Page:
We love food. Let's get that out of the way right up front. We enjoy going out for a killer meal, cooking up a Thai feast at home and diving into an over-the-top dessert. But there's a shadow side to our ability to indulge.
Today is World Food Day. Tomorrow is International Day for the Eradication of Poverty.
We know all too well about poverty and the unrelenting strangle-hold it has on millions of people around the world. Heck, this reality accounts for a big chunk of the motivation behind our No Vacation Required life. We owe it to those living in despair – the ghosts of society – to live a full life and to be a voice for them.
So, when it comes to food, we also have some powerful triggers. Sometimes, say for example, when we're at a restaurant and a huge dessert is plopped down in front of us, I'll see a certain look in Caanan's eyes. A look that says "That's enough for four people." We simultaneously hate the idea of giving in to a monstrous dessert and hate the idea of wasting it.
We think of our inspirers in South America who are lucky if they get one meal a day, we think of our "family" in Zambia that had never had a meal away from home, we think about the fact that one in seven world citizens is chronically hungry.
Yep, a billion people are chronically hungry despite an over-abundance of food in parts of the world. Right now, here in the United States, a record number of people (about 46 million) are using food stamps. Disturbingly, this comes at a time when our home country also has a record number of millionaires.
You read that correctly. We have a record number of people relying on food stamps in order to live and a record number of millionaires.
The middle class is disappearing. People don't have jobs and, worse yet, are unable to meet basic survival needs. The impersonal "them" that used to be the small, unfortunate lower class is quickly becoming the familiar "us" – as we all watch our friends, family members and neighbors face major setbacks.
And that's not the worst of it. About 50% of the population of the industrial world is overweight while millions of people in less developed parts of the world are migrating for food. Like wild animals. This is wrong.
It doesn't have to be that way. There is enough abundance in the world for everyone. With our votes and with our money, we must send a loud message to governments and companies.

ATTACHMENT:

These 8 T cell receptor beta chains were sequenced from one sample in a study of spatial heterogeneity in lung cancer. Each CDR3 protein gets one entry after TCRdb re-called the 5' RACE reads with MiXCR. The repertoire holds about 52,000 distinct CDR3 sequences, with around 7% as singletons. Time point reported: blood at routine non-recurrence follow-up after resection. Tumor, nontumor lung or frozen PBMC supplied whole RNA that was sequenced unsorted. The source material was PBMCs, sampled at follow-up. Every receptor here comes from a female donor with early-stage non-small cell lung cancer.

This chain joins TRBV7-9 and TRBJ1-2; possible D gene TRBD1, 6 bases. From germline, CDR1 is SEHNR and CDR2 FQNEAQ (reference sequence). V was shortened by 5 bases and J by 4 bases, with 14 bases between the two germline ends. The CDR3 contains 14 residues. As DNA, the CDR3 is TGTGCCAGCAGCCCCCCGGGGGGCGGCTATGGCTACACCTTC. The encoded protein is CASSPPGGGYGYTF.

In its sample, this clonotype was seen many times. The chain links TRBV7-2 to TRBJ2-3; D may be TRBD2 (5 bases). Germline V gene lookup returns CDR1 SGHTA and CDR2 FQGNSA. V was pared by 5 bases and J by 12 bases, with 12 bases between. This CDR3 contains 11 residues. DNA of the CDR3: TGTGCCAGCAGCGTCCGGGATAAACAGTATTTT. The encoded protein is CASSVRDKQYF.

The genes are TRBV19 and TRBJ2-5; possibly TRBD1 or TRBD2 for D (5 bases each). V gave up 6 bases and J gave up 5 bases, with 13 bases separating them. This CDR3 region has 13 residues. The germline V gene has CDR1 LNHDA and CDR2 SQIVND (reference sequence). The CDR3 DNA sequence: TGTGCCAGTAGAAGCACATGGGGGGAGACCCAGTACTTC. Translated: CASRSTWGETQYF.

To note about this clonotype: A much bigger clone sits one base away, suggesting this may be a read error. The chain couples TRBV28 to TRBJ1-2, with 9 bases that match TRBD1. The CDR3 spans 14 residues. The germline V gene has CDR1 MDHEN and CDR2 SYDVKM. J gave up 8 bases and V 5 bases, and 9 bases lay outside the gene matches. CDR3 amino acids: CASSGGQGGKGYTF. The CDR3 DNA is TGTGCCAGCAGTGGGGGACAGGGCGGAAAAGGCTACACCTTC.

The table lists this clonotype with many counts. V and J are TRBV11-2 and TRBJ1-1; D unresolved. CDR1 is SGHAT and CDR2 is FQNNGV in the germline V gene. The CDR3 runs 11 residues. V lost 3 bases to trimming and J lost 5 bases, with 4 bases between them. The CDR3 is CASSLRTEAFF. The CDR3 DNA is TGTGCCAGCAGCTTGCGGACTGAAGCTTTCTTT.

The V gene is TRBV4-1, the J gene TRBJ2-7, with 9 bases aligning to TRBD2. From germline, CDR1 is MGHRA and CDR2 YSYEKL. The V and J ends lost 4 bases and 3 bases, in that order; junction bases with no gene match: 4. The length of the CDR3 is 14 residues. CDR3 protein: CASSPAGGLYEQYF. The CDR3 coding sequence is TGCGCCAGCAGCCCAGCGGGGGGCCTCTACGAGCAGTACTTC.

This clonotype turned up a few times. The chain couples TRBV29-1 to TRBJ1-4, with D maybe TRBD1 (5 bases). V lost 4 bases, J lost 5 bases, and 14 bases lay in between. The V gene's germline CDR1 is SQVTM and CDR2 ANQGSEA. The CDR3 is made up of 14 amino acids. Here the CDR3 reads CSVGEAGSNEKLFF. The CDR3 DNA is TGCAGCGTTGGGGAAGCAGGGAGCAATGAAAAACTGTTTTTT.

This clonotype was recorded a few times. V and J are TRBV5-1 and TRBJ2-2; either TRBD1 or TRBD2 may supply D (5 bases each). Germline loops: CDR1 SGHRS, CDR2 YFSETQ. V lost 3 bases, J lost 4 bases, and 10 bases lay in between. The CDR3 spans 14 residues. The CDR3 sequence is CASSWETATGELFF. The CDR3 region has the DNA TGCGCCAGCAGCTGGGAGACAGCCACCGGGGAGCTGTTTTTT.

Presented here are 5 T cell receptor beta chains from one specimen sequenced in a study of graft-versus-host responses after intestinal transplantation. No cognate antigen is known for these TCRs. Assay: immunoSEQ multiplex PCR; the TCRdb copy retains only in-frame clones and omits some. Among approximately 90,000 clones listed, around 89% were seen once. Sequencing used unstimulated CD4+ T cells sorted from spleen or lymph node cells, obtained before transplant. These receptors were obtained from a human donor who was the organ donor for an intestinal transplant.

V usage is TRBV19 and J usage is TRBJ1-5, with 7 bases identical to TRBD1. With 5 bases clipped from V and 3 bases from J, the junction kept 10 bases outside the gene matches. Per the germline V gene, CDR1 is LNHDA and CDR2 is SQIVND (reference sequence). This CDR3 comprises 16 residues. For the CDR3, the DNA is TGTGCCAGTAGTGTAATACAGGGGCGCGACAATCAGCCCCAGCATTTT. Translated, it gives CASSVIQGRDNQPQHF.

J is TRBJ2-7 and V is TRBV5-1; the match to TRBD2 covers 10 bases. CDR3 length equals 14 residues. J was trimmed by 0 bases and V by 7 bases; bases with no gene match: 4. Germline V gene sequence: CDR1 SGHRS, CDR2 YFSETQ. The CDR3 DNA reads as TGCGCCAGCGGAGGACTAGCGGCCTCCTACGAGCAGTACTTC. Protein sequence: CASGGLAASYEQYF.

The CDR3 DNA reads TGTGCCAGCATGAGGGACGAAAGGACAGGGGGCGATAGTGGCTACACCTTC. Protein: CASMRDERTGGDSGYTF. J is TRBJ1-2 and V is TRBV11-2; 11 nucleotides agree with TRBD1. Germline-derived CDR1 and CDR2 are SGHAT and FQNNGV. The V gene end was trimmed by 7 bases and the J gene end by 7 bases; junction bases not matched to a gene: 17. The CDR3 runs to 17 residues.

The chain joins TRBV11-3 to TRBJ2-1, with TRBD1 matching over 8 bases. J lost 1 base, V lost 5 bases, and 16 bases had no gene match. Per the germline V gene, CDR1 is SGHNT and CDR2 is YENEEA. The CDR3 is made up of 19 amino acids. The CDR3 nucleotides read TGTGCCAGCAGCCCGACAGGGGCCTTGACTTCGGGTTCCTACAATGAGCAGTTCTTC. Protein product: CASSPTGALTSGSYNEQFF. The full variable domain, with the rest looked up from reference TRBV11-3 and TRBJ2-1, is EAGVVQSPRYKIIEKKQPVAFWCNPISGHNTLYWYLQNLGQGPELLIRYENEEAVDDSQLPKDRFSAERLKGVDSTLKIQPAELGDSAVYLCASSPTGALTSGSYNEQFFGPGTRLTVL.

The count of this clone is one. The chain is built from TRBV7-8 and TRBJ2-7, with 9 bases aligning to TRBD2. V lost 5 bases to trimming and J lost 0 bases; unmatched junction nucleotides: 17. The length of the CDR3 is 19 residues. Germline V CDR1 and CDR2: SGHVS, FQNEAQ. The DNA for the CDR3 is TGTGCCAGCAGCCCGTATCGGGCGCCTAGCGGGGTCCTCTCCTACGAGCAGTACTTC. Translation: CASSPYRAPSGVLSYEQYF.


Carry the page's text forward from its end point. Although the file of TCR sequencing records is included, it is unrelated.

In order to do that, we must first each examine our own relationship with food.
Advocating for the less fortunate is a huge part of our lives, but we must step up our game. This week, with the assistance of a bunch of great tools from Oxfam – an organization fighting poverty – we're going to do just that.
By about 2050, there will be around 9 billion people on the planet. We need a better food system – one that more effectively feeds a growing population. Oxfam's "Grow" campaign is a catalyst for such change. Please join us in the fight. Over a meal during the week ahead, ponder the following on your own or with your dining companions.
- Where does your food come from?
- Who is the face behind your food?
- How have rising food prices affected you?
- How is the global food system connected?
We're hoping that the conclusions we come up with help to inspire the the action we take in order to make our country and the world a bit more hospitable for everyone. The key is getting power back into the hands of those who deserve it – the people who produce food and the people who consume food.
In honor of World Food Day / International Day for the Eradication of Poverty and the billion people that go without, please pass this post on and/or inspire those you know to have a discussion about food.
We'll report back regarding our learnings as well as our plans. We hope you do the same.
Because we know better, we must do better. It's our responsibility.
What do you think? Will you join us in the fight?